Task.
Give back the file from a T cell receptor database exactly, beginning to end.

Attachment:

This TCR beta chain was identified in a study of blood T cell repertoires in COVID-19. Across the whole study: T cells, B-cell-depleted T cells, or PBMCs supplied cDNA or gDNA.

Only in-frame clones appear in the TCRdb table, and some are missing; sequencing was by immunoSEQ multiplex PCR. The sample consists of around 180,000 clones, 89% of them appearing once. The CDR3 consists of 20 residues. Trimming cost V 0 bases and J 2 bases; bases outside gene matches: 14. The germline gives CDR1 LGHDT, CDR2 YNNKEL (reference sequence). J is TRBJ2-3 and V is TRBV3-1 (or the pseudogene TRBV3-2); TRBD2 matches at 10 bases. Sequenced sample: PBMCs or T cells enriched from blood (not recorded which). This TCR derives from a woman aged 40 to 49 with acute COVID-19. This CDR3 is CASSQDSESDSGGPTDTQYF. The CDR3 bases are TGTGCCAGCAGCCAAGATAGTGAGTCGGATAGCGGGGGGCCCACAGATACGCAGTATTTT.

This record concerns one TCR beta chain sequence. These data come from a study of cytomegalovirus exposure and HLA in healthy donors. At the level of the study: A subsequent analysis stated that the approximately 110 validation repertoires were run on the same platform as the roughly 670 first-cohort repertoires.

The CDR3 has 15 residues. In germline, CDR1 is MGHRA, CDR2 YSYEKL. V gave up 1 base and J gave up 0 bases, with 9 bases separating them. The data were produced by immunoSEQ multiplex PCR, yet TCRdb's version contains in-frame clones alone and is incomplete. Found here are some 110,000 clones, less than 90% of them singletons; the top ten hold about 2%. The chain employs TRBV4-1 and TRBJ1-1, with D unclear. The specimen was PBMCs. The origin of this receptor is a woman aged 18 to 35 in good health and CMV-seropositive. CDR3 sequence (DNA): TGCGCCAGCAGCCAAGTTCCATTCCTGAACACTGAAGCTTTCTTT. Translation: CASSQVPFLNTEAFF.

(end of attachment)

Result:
This TCR beta chain was identified in a study of blood T cell repertoires in COVID-19. Across the whole study: T cells, B-cell-depleted T cells, or PBMCs supplied cDNA or gDNA.

Only in-frame clones appear in the TCRdb table, and some are missing; sequencing was by immunoSEQ multiplex PCR. The sample consists of around 180,000 clones, 89% of them appearing once. The CDR3 consists of 20 residues. Trimming cost V 0 bases and J 2 bases; bases outside gene matches: 14. The germline gives CDR1 LGHDT, CDR2 YNNKEL (reference sequence). J is TRBJ2-3 and V is TRBV3-1 (or the pseudogene TRBV3-2); TRBD2 matches at 10 bases. Sequenced sample: PBMCs or T cells enriched from blood (not recorded which). This TCR derives from a woman aged 40 to 49 with acute COVID-19. This CDR3 is CASSQDSESDSGGPTDTQYF. The CDR3 bases are TGTGCCAGCAGCCAAGATAGTGAGTCGGATAGCGGGGGGCCCACAGATACGCAGTATTTT.

This record concerns one TCR beta chain sequence. These data come from a study of cytomegalovirus exposure and HLA in healthy donors. At the level of the study: A subsequent analysis stated that the approximately 110 validation repertoires were run on the same platform as the roughly 670 first-cohort repertoires.

The CDR3 has 15 residues. In germline, CDR1 is MGHRA, CDR2 YSYEKL. V gave up 1 base and J gave up 0 bases, with 9 bases separating them. The data were produced by immunoSEQ multiplex PCR, yet TCRdb's version contains in-frame clones alone and is incomplete. Found here are some 110,000 clones, less than 90% of them singletons; the top ten hold about 2%. The chain employs TRBV4-1 and TRBJ1-1, with D unclear. The specimen was PBMCs. The origin of this receptor is a woman aged 18 to 35 in good health and CMV-seropositive. CDR3 sequence (DNA): TGCGCCAGCAGCCAAGTTCCATTCCTGAACACTGAAGCTTTCTTT. Translation: CASSQVPFLNTEAFF.